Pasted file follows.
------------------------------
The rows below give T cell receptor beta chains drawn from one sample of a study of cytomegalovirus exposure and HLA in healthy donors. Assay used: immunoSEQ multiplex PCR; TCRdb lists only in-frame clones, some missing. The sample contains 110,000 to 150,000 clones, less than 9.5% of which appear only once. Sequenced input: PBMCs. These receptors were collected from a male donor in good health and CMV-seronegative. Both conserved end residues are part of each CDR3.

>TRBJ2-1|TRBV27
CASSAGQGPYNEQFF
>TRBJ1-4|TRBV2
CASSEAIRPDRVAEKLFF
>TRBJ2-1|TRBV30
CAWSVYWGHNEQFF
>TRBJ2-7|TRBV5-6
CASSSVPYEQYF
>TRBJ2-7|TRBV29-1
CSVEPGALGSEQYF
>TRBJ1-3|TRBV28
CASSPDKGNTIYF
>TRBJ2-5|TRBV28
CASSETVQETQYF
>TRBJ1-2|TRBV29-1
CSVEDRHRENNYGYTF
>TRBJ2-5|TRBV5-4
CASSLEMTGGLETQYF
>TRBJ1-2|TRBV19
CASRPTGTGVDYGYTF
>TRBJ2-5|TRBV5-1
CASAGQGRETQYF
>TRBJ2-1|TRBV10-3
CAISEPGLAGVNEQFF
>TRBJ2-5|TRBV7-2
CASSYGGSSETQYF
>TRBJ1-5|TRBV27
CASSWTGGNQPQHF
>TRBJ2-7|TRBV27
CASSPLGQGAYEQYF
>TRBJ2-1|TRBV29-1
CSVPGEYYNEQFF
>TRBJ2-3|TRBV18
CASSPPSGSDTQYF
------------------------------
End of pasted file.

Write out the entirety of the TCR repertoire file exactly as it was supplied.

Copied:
The rows below give T cell receptor beta chains drawn from one sample of a study of cytomegalovirus exposure and HLA in healthy donors. Assay used: immunoSEQ multiplex PCR; TCRdb lists only in-frame clones, some missing. The sample contains 110,000 to 150,000 clones, less than 9.5% of which appear only once. Sequenced input: PBMCs. These receptors were collected from a male donor in good health and CMV-seronegative. Both conserved end residues are part of each CDR3.

>TRBJ2-1|TRBV27
CASSAGQGPYNEQFF
>TRBJ1-4|TRBV2
CASSEAIRPDRVAEKLFF
>TRBJ2-1|TRBV30
CAWSVYWGHNEQFF
>TRBJ2-7|TRBV5-6
CASSSVPYEQYF
>TRBJ2-7|TRBV29-1
CSVEPGALGSEQYF
>TRBJ1-3|TRBV28
CASSPDKGNTIYF
>TRBJ2-5|TRBV28
CASSETVQETQYF
>TRBJ1-2|TRBV29-1
CSVEDRHRENNYGYTF
>TRBJ2-5|TRBV5-4
CASSLEMTGGLETQYF
>TRBJ1-2|TRBV19
CASRPTGTGVDYGYTF
>TRBJ2-5|TRBV5-1
CASAGQGRETQYF
>TRBJ2-1|TRBV10-3
CAISEPGLAGVNEQFF
>TRBJ2-5|TRBV7-2
CASSYGGSSETQYF
>TRBJ1-5|TRBV27
CASSWTGGNQPQHF
>TRBJ2-7|TRBV27
CASSPLGQGAYEQYF
>TRBJ2-1|TRBV29-1
CSVPGEYYNEQFF
>TRBJ2-3|TRBV18
CASSPPSGSDTQYF